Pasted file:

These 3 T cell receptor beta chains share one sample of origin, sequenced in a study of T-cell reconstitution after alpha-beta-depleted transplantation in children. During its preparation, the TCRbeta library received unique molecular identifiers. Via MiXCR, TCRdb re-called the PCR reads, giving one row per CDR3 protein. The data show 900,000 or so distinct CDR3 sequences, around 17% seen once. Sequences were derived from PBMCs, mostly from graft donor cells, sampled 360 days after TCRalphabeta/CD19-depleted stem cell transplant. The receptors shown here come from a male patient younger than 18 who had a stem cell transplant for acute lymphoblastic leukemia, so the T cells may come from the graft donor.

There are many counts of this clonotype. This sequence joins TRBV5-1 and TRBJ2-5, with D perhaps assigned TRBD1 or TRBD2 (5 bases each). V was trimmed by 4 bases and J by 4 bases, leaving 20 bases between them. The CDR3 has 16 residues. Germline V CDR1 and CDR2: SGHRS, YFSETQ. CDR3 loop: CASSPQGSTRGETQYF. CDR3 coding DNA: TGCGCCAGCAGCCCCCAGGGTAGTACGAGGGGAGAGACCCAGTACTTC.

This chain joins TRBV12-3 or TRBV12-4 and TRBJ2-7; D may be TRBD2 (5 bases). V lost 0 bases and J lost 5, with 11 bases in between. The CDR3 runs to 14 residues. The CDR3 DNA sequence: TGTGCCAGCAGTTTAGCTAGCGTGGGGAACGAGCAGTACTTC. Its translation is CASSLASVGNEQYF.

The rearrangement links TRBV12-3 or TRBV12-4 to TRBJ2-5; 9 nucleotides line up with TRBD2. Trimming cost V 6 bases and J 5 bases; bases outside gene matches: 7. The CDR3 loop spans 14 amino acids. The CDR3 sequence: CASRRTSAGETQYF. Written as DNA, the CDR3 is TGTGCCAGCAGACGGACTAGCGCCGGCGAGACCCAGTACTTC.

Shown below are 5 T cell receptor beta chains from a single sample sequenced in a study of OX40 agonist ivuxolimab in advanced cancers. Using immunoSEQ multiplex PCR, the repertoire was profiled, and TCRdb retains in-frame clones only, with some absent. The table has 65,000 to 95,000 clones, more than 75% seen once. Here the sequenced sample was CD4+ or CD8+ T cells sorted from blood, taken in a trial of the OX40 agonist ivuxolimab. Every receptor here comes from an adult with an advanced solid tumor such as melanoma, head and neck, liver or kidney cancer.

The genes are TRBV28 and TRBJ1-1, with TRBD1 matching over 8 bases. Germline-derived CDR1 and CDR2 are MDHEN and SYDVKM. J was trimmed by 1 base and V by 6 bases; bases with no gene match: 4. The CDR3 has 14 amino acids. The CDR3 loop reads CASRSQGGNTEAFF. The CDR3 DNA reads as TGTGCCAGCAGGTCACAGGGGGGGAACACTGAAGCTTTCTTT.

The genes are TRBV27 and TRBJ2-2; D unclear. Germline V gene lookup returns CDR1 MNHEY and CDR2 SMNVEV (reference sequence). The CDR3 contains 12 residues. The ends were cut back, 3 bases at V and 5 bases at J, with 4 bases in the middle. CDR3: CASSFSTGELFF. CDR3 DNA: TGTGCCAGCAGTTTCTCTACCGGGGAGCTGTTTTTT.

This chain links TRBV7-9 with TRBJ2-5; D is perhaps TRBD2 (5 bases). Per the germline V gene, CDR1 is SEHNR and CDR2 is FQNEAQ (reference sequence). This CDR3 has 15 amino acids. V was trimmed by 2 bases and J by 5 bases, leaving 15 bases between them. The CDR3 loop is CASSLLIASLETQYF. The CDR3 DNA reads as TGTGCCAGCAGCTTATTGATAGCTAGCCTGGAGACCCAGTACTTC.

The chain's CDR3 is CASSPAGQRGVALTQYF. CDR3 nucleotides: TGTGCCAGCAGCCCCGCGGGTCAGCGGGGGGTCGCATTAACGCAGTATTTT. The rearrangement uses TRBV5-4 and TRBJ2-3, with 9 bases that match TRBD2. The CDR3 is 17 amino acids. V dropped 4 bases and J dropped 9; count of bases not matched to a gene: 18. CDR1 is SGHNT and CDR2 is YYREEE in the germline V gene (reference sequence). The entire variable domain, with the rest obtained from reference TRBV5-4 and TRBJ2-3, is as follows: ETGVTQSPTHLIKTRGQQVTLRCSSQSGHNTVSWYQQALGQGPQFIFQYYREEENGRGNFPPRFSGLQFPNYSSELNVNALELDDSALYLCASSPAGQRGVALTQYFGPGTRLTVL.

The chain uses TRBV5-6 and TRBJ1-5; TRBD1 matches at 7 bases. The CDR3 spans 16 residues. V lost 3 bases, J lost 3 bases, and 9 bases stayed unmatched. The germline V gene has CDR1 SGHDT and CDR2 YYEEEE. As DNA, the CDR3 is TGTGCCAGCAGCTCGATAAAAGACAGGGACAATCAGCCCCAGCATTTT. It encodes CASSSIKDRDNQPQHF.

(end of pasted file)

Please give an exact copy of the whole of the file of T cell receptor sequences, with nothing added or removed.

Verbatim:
These 3 T cell receptor beta chains share one sample of origin, sequenced in a study of T-cell reconstitution after alpha-beta-depleted transplantation in children. During its preparation, the TCRbeta library received unique molecular identifiers. Via MiXCR, TCRdb re-called the PCR reads, giving one row per CDR3 protein. The data show 900,000 or so distinct CDR3 sequences, around 17% seen once. Sequences were derived from PBMCs, mostly from graft donor cells, sampled 360 days after TCRalphabeta/CD19-depleted stem cell transplant. The receptors shown here come from a male patient younger than 18 who had a stem cell transplant for acute lymphoblastic leukemia, so the T cells may come from the graft donor.

There are many counts of this clonotype. This sequence joins TRBV5-1 and TRBJ2-5, with D perhaps assigned TRBD1 or TRBD2 (5 bases each). V was trimmed by 4 bases and J by 4 bases, leaving 20 bases between them. The CDR3 has 16 residues. Germline V CDR1 and CDR2: SGHRS, YFSETQ. CDR3 loop: CASSPQGSTRGETQYF. CDR3 coding DNA: TGCGCCAGCAGCCCCCAGGGTAGTACGAGGGGAGAGACCCAGTACTTC.

This chain joins TRBV12-3 or TRBV12-4 and TRBJ2-7; D may be TRBD2 (5 bases). V lost 0 bases and J lost 5, with 11 bases in between. The CDR3 runs to 14 residues. The CDR3 DNA sequence: TGTGCCAGCAGTTTAGCTAGCGTGGGGAACGAGCAGTACTTC. Its translation is CASSLASVGNEQYF.

The rearrangement links TRBV12-3 or TRBV12-4 to TRBJ2-5; 9 nucleotides line up with TRBD2. Trimming cost V 6 bases and J 5 bases; bases outside gene matches: 7. The CDR3 loop spans 14 amino acids. The CDR3 sequence: CASRRTSAGETQYF. Written as DNA, the CDR3 is TGTGCCAGCAGACGGACTAGCGCCGGCGAGACCCAGTACTTC.

Shown below are 5 T cell receptor beta chains from a single sample sequenced in a study of OX40 agonist ivuxolimab in advanced cancers. Using immunoSEQ multiplex PCR, the repertoire was profiled, and TCRdb retains in-frame clones only, with some absent. The table has 65,000 to 95,000 clones, more than 75% seen once. Here the sequenced sample was CD4+ or CD8+ T cells sorted from blood, taken in a trial of the OX40 agonist ivuxolimab. Every receptor here comes from an adult with an advanced solid tumor such as melanoma, head and neck, liver or kidney cancer.

The genes are TRBV28 and TRBJ1-1, with TRBD1 matching over 8 bases. Germline-derived CDR1 and CDR2 are MDHEN and SYDVKM. J was trimmed by 1 base and V by 6 bases; bases with no gene match: 4. The CDR3 has 14 amino acids. The CDR3 loop reads CASRSQGGNTEAFF. The CDR3 DNA reads as TGTGCCAGCAGGTCACAGGGGGGGAACACTGAAGCTTTCTTT.

The genes are TRBV27 and TRBJ2-2; D unclear. Germline V gene lookup returns CDR1 MNHEY and CDR2 SMNVEV (reference sequence). The CDR3 contains 12 residues. The ends were cut back, 3 bases at V and 5 bases at J, with 4 bases in the middle. CDR3: CASSFSTGELFF. CDR3 DNA: TGTGCCAGCAGTTTCTCTACCGGGGAGCTGTTTTTT.

This chain links TRBV7-9 with TRBJ2-5; D is perhaps TRBD2 (5 bases). Per the germline V gene, CDR1 is SEHNR and CDR2 is FQNEAQ (reference sequence). This CDR3 has 15 amino acids. V was trimmed by 2 bases and J by 5 bases, leaving 15 bases between them. The CDR3 loop is CASSLLIASLETQYF. The CDR3 DNA reads as TGTGCCAGCAGCTTATTGATAGCTAGCCTGGAGACCCAGTACTTC.

The chain's CDR3 is CASSPAGQRGVALTQYF. CDR3 nucleotides: TGTGCCAGCAGCCCCGCGGGTCAGCGGGGGGTCGCATTAACGCAGTATTTT. The rearrangement uses TRBV5-4 and TRBJ2-3, with 9 bases that match TRBD2. The CDR3 is 17 amino acids. V dropped 4 bases and J dropped 9; count of bases not matched to a gene: 18. CDR1 is SGHNT and CDR2 is YYREEE in the germline V gene (reference sequence). The entire variable domain, with the rest obtained from reference TRBV5-4 and TRBJ2-3, is as follows: ETGVTQSPTHLIKTRGQQVTLRCSSQSGHNTVSWYQQALGQGPQFIFQYYREEENGRGNFPPRFSGLQFPNYSSELNVNALELDDSALYLCASSPAGQRGVALTQYFGPGTRLTVL.

The chain uses TRBV5-6 and TRBJ1-5; TRBD1 matches at 7 bases. The CDR3 spans 16 residues. V lost 3 bases, J lost 3 bases, and 9 bases stayed unmatched. The germline V gene has CDR1 SGHDT and CDR2 YYEEEE. As DNA, the CDR3 is TGTGCCAGCAGCTCGATAAAAGACAGGGACAATCAGCCCCAGCATTTT. It encodes CASSSIKDRDNQPQHF.